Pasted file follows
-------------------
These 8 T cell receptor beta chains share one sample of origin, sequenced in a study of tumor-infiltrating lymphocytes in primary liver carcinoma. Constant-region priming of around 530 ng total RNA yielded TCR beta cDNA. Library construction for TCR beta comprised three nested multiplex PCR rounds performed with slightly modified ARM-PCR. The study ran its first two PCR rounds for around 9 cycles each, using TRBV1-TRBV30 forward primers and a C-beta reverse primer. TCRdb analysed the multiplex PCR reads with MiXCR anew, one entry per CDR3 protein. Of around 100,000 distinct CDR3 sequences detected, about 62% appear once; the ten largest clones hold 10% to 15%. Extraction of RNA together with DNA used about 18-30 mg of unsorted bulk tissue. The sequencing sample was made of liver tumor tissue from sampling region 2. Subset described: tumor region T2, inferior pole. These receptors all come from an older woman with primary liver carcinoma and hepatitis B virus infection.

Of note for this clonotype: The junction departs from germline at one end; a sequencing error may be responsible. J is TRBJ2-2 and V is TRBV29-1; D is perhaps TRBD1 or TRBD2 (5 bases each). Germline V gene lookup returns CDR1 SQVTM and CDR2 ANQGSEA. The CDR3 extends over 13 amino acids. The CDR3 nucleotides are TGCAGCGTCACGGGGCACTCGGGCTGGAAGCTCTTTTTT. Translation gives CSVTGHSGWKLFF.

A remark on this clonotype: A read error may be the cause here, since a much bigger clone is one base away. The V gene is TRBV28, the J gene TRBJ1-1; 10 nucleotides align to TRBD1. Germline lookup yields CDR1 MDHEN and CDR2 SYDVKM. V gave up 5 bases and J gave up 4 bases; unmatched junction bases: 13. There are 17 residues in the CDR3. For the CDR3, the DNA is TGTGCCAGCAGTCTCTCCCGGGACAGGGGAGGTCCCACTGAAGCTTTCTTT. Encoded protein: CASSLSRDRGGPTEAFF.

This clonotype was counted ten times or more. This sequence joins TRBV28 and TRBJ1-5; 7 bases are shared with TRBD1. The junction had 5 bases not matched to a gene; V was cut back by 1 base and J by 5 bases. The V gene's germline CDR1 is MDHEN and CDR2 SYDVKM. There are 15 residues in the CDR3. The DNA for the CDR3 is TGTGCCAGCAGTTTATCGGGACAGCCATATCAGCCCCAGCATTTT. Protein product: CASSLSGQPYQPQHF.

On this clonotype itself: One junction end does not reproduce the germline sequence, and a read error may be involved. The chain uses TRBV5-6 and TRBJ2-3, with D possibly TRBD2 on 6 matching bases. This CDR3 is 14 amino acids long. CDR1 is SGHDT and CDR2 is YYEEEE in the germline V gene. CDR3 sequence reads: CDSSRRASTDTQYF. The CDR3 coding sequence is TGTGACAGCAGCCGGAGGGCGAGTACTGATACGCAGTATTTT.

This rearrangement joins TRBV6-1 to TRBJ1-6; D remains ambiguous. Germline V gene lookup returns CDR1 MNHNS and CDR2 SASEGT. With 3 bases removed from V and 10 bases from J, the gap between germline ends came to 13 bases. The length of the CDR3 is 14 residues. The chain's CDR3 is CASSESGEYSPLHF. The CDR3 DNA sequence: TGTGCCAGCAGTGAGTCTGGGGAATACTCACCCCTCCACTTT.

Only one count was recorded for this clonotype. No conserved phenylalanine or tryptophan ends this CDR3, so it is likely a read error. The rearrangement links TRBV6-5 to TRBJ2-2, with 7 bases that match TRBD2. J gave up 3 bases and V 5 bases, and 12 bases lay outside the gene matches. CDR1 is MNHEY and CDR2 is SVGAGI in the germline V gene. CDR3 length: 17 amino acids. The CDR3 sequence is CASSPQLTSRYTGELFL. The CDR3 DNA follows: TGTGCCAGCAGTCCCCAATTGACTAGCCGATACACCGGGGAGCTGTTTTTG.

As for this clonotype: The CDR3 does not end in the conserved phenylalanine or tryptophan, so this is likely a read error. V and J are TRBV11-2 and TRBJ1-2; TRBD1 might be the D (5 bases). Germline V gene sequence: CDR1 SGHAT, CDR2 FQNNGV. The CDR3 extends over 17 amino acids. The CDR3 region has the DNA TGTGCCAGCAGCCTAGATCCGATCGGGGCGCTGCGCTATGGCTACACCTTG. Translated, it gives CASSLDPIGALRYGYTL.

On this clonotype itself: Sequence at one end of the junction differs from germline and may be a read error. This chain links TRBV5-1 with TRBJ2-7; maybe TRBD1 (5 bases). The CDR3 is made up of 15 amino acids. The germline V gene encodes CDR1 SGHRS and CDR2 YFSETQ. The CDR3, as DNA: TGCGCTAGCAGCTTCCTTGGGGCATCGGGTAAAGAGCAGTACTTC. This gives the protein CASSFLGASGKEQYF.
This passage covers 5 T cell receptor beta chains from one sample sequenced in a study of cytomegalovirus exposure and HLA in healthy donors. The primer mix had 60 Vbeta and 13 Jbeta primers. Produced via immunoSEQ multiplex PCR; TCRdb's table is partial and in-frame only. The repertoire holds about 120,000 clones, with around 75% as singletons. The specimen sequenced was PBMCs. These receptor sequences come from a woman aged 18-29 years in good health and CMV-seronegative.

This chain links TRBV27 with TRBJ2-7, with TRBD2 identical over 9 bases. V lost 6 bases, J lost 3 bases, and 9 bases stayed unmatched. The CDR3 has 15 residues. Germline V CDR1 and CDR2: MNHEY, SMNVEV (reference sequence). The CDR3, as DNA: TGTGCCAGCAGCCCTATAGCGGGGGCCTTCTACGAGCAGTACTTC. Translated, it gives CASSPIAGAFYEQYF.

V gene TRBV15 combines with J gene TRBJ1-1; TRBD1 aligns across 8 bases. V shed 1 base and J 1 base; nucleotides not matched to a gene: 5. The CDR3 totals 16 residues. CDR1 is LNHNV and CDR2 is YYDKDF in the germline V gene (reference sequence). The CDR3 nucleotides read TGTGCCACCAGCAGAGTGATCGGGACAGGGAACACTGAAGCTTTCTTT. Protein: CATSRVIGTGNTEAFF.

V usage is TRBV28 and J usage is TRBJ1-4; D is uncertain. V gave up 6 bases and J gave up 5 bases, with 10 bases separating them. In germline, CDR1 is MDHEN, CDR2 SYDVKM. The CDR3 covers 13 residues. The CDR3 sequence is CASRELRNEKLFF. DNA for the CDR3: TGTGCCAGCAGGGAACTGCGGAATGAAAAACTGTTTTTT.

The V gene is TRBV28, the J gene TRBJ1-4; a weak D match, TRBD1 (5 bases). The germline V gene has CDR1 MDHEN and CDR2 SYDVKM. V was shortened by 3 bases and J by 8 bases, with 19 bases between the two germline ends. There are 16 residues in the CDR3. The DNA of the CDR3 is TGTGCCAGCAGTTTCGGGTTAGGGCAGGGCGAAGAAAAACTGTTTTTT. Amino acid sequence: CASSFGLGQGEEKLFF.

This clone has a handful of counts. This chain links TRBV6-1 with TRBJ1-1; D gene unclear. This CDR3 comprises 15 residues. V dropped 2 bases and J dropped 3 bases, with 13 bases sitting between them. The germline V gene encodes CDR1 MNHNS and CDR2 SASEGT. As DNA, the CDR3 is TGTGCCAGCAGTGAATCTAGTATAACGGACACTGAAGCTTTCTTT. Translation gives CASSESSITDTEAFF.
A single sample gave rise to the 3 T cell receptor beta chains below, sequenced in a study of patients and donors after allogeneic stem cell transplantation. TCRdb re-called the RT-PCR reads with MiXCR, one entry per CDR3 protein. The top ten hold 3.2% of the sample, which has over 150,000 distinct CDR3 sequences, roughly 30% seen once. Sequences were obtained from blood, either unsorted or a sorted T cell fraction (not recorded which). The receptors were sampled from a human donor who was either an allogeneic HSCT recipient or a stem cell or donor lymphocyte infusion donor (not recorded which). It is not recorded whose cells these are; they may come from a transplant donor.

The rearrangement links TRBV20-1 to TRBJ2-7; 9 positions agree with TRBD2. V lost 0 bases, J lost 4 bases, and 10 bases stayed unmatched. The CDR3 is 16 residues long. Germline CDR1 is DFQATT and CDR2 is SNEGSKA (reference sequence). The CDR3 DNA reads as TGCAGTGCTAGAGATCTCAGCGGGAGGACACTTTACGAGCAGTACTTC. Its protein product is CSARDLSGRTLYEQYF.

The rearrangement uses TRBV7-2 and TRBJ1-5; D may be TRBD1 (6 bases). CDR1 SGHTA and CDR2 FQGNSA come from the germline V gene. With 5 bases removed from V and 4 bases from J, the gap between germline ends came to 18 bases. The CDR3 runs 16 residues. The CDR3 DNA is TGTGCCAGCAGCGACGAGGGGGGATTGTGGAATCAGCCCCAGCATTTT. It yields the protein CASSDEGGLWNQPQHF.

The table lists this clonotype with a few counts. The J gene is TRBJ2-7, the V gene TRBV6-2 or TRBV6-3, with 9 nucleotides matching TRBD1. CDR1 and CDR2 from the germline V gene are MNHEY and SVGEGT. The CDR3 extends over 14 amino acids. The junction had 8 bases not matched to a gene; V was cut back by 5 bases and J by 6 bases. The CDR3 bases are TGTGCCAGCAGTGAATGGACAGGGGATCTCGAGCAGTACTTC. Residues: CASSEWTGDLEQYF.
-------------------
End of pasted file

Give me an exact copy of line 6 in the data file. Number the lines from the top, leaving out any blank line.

This rearrangement joins TRBV6-1 to TRBJ1-6; D remains ambiguous. Germline V gene lookup returns CDR1 MNHNS and CDR2 SASEGT. With 3 bases removed from V and 10 bases from J, the gap between germline ends came to 13 bases. The length of the CDR3 is 14 residues. The chain's CDR3 is CASSESGEYSPLHF. The CDR3 DNA sequence: TGTGCCAGCAGTGAGTCTGGGGAATACTCACCCCTCCACTTT.